It’s hard to believe that I’ve been moderating Boulder Open Coffee for over 6 years already but it continues to be an honor and I’ve learned a tremendous amount along the way. I thought I’d share some of my experience in the event that you or somebody you know is interested in bringing Open Coffee to your community.
12 Years in Boulder
The OpenCoffee Club concept was launched in London in 2007 and brought to Boulder by Foundry Group’s Jason Mendelson in that same year. The group has been meeting regularly ever since, evolving to meet the needs of the community along the way. We’ve changed the name to Boulder Open Coffee, had four venues, four moderators, and broadened the focus of the group from meeting with investors to being a general resource to the startup community. That said, Jason’s thoughts on the group from 2010 still ring true today:
Bottom line, is that I’ve never seen such an engaged, smart, passionate and honest group of people get together every two weeks and talk about interesting things. I always leave the event much more energized than I started.
Starting an Open Coffee in Your Community
Like most things related to the startup community, you don’t need permission from anybody to get a group going. With that said, my hope is that some of my experience moderating Open Coffee in Boulder and Denver and my experience helping a few people start open coffees in other cities will be helpful to you.
Find a Venue
There’s no need to overthink your venue for your first few Open Coffees. Just make sure people know where to find it and make sure that there’s coffee available - that’s it!
If you start to get some traction and your group grows, here are some other factors to keep in mind:
Check to see if your group is welcome. While we’ve had great luck with being met with open arms, we’ve discovered that not every manager sees value in having a large group show up in their place of business.
Providing sponsored coffee in carafes is a nice gesture but I’ve found that people would rather pay for their own coffee so that they can have their latte or other favorite drink prepared just so.
Acoustics matter - if people can’t hear each other the whole concept falls apart. Venues that have a semi-private meeting area are ideal.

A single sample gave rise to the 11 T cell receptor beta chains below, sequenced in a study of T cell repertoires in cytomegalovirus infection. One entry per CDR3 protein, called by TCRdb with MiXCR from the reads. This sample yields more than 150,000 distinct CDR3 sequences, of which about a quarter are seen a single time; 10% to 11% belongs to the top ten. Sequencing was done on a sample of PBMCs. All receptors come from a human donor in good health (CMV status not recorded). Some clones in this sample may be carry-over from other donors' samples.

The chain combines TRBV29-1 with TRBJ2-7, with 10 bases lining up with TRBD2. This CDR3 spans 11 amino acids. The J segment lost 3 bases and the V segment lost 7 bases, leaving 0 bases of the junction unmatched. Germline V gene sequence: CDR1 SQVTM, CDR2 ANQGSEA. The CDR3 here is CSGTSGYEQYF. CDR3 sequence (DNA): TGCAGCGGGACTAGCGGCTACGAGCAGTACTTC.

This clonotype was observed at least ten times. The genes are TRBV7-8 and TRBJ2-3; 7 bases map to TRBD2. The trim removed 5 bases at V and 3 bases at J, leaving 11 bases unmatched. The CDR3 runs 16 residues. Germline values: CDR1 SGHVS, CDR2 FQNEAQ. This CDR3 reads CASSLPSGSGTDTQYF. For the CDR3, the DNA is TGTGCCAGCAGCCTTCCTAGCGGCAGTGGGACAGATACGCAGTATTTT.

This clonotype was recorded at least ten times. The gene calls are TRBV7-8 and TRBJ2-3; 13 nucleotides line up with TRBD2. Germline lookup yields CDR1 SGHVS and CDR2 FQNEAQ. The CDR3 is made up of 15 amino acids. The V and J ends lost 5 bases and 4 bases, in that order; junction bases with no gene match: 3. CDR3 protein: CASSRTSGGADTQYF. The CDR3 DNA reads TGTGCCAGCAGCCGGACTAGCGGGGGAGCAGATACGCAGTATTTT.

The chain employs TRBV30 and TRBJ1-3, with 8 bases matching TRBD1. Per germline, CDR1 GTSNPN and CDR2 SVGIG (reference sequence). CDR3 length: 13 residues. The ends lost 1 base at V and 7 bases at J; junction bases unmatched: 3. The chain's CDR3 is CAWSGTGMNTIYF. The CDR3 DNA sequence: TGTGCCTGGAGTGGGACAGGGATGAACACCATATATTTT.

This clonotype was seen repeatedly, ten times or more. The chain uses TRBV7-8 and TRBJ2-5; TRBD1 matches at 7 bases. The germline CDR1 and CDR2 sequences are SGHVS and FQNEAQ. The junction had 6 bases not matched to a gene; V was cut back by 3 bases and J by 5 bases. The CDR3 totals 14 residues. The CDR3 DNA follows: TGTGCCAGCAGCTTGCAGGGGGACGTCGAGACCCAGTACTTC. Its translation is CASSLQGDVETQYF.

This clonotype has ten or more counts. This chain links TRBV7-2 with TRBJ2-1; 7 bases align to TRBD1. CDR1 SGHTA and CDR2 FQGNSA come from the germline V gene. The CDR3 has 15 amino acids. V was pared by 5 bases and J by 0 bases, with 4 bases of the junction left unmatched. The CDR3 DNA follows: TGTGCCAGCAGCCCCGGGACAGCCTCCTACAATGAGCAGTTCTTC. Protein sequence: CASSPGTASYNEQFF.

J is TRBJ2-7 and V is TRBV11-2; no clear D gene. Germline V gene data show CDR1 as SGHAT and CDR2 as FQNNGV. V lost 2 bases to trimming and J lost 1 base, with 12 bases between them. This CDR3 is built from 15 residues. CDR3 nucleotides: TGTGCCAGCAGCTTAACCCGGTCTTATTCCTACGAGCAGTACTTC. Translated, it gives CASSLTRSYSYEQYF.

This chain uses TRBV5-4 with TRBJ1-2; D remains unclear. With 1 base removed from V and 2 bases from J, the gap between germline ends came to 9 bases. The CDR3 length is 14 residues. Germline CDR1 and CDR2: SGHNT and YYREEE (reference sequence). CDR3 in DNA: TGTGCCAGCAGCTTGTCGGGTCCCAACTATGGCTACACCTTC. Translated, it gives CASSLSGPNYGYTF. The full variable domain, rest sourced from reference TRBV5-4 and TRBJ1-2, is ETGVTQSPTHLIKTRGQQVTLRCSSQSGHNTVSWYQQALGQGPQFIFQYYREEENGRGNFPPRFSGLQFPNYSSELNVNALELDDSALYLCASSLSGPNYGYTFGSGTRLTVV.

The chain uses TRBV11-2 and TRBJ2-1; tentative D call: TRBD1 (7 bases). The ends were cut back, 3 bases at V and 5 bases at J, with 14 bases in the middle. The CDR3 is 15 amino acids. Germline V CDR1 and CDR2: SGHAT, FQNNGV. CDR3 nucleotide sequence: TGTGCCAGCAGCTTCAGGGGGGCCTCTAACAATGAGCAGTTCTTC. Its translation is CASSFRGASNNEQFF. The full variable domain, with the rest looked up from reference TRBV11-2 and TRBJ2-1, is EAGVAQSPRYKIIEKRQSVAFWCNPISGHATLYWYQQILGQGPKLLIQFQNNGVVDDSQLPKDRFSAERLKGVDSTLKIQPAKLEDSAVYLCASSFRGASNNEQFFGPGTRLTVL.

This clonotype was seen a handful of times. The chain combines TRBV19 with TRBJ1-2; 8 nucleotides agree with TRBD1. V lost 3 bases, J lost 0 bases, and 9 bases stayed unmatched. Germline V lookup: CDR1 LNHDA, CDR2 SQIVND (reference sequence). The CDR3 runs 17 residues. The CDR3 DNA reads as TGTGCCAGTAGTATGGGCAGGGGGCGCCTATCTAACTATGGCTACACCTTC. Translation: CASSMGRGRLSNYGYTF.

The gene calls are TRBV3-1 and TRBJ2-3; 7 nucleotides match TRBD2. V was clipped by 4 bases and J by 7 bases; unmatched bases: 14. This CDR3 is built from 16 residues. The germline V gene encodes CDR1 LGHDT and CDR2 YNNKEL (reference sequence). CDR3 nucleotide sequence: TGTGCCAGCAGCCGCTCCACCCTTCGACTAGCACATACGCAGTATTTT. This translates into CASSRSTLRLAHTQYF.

Natural light has been a surprisingly important factor in keeping people coming back regularly, particularly in the winter months.
Get the Word Out
We’ve relied on word of mouth as the foundation for getting the word out about Boulder Open Coffee. Here are some of the variations we’ve used, along with a few others:
Social media, particularly if you’re able to enlist influential friends in the startup community to help you out. I’ve experimented with creating accounts specific to the event but ultimately think that your best bet is to share using your personal accounts instead.
Event sites: we’ve used Facebook, a custom built site, and Meetup.com throughout the years. We’re currently on Meetup.com and have seen great results with it.
I’ve dropped the word Club from the name to make it seem less, well clubby. There’s no secret handshake so let’s not make people think there may be one!
Don’t Forget to Moderate
After you’ve put effort into getting everybody together, make sure you create the conditions for great conversations.
Welcome people as they arrive, especially newcomers.
Jot down a few notes about topics to inject if there’s a lull in the conversation. I generally sit down for 10 minutes or less to review what’s been in technology news since the last meeting.
Don’t be afraid to politely cut somebody off if they go too far off topic or hold the group hostage with a long, rambling rant.
Get lots of people involved. Lately I’ve been letting the group know that there’s no need to raise hands before speaking, but for those who have trouble getting a word in edgewise, to either raise their hand or make eye contact with me so that I can be sure to give them the opportunity to chime in. Some days I’m able to just let the conversation be free flow and others require a heavier hand - it just depends on the team dynamic.
A Few More Thoughts
Be patient! Building a critical mass of people takes time. Once you get there the group will take on a life of its own. If I were to no-show at the next Boulder Open Coffee one of the regulars would slide right into my place without skipping a beat.
Attendance will drop after a long weekend and when a stretch of lousy weather is followed by sunshine. Don’t worry about fluctuations in attendance from one week to the next.
The conversations are great no matter how big or small the group is. I’ve moderated groups of four all the way up to 150. While I’ve got manage the conversations a little differently, the quality has always been high.
Get in touch with me and/or drop by a Boulder Open Coffee any time! I’m happy to help in whatever way I can.